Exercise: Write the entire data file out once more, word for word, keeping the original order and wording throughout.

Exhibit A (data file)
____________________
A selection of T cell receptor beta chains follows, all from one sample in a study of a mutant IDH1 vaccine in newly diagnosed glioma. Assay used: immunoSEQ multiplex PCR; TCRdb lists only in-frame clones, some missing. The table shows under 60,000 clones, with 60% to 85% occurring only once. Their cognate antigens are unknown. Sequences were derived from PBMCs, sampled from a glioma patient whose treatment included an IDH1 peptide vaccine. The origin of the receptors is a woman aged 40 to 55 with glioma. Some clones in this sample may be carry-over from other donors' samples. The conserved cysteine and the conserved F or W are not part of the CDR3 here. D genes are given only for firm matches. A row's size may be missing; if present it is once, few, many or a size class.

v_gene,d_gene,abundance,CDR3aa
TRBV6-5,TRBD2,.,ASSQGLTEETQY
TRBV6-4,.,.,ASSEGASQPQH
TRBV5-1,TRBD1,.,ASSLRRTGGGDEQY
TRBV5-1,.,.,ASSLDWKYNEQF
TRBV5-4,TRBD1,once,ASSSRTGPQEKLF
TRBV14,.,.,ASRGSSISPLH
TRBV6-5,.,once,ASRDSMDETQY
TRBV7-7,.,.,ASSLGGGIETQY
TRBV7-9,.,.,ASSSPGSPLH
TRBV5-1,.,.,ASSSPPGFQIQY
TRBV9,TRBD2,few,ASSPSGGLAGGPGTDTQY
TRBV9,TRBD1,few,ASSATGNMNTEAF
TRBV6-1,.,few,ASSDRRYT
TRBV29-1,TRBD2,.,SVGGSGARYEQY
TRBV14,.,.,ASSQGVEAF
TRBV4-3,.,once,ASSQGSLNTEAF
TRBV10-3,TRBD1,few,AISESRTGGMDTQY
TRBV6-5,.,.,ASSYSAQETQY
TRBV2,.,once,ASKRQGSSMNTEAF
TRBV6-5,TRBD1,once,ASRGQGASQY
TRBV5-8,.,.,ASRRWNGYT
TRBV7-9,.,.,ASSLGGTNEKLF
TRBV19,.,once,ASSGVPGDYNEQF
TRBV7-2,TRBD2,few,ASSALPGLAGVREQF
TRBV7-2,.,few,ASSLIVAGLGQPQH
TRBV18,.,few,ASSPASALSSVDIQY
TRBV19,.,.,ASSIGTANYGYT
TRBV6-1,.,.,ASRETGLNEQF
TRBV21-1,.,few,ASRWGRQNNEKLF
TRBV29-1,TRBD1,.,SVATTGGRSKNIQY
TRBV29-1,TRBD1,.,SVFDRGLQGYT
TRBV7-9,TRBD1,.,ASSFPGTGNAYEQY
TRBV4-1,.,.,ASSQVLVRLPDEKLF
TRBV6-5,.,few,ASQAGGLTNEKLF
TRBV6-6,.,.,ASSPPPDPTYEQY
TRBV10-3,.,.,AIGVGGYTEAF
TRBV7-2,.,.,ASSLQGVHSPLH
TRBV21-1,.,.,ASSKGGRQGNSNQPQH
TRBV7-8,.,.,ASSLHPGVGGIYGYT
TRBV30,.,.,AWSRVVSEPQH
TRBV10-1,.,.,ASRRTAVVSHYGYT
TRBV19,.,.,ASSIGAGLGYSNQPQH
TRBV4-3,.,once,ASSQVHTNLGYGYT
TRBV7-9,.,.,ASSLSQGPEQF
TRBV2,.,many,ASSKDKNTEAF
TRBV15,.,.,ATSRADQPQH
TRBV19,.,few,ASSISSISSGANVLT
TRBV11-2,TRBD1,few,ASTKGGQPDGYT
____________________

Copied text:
A selection of T cell receptor beta chains follows, all from one sample in a study of a mutant IDH1 vaccine in newly diagnosed glioma. Assay used: immunoSEQ multiplex PCR; TCRdb lists only in-frame clones, some missing. The table shows under 60,000 clones, with 60% to 85% occurring only once. Their cognate antigens are unknown. Sequences were derived from PBMCs, sampled from a glioma patient whose treatment included an IDH1 peptide vaccine. The origin of the receptors is a woman aged 40 to 55 with glioma. Some clones in this sample may be carry-over from other donors' samples. The conserved cysteine and the conserved F or W are not part of the CDR3 here. D genes are given only for firm matches. A row's size may be missing; if present it is once, few, many or a size class.

v_gene,d_gene,abundance,CDR3aa
TRBV6-5,TRBD2,.,ASSQGLTEETQY
TRBV6-4,.,.,ASSEGASQPQH
TRBV5-1,TRBD1,.,ASSLRRTGGGDEQY
TRBV5-1,.,.,ASSLDWKYNEQF
TRBV5-4,TRBD1,once,ASSSRTGPQEKLF
TRBV14,.,.,ASRGSSISPLH
TRBV6-5,.,once,ASRDSMDETQY
TRBV7-7,.,.,ASSLGGGIETQY
TRBV7-9,.,.,ASSSPGSPLH
TRBV5-1,.,.,ASSSPPGFQIQY
TRBV9,TRBD2,few,ASSPSGGLAGGPGTDTQY
TRBV9,TRBD1,few,ASSATGNMNTEAF
TRBV6-1,.,few,ASSDRRYT
TRBV29-1,TRBD2,.,SVGGSGARYEQY
TRBV14,.,.,ASSQGVEAF
TRBV4-3,.,once,ASSQGSLNTEAF
TRBV10-3,TRBD1,few,AISESRTGGMDTQY
TRBV6-5,.,.,ASSYSAQETQY
TRBV2,.,once,ASKRQGSSMNTEAF
TRBV6-5,TRBD1,once,ASRGQGASQY
TRBV5-8,.,.,ASRRWNGYT
TRBV7-9,.,.,ASSLGGTNEKLF
TRBV19,.,once,ASSGVPGDYNEQF
TRBV7-2,TRBD2,few,ASSALPGLAGVREQF
TRBV7-2,.,few,ASSLIVAGLGQPQH
TRBV18,.,few,ASSPASALSSVDIQY
TRBV19,.,.,ASSIGTANYGYT
TRBV6-1,.,.,ASRETGLNEQF
TRBV21-1,.,few,ASRWGRQNNEKLF
TRBV29-1,TRBD1,.,SVATTGGRSKNIQY
TRBV29-1,TRBD1,.,SVFDRGLQGYT
TRBV7-9,TRBD1,.,ASSFPGTGNAYEQY
TRBV4-1,.,.,ASSQVLVRLPDEKLF
TRBV6-5,.,few,ASQAGGLTNEKLF
TRBV6-6,.,.,ASSPPPDPTYEQY
TRBV10-3,.,.,AIGVGGYTEAF
TRBV7-2,.,.,ASSLQGVHSPLH
TRBV21-1,.,.,ASSKGGRQGNSNQPQH
TRBV7-8,.,.,ASSLHPGVGGIYGYT
TRBV30,.,.,AWSRVVSEPQH
TRBV10-1,.,.,ASRRTAVVSHYGYT
TRBV19,.,.,ASSIGAGLGYSNQPQH
TRBV4-3,.,once,ASSQVHTNLGYGYT
TRBV7-9,.,.,ASSLSQGPEQF
TRBV2,.,many,ASSKDKNTEAF
TRBV15,.,.,ATSRADQPQH
TRBV19,.,few,ASSISSISSGANVLT
TRBV11-2,TRBD1,few,ASTKGGQPDGYT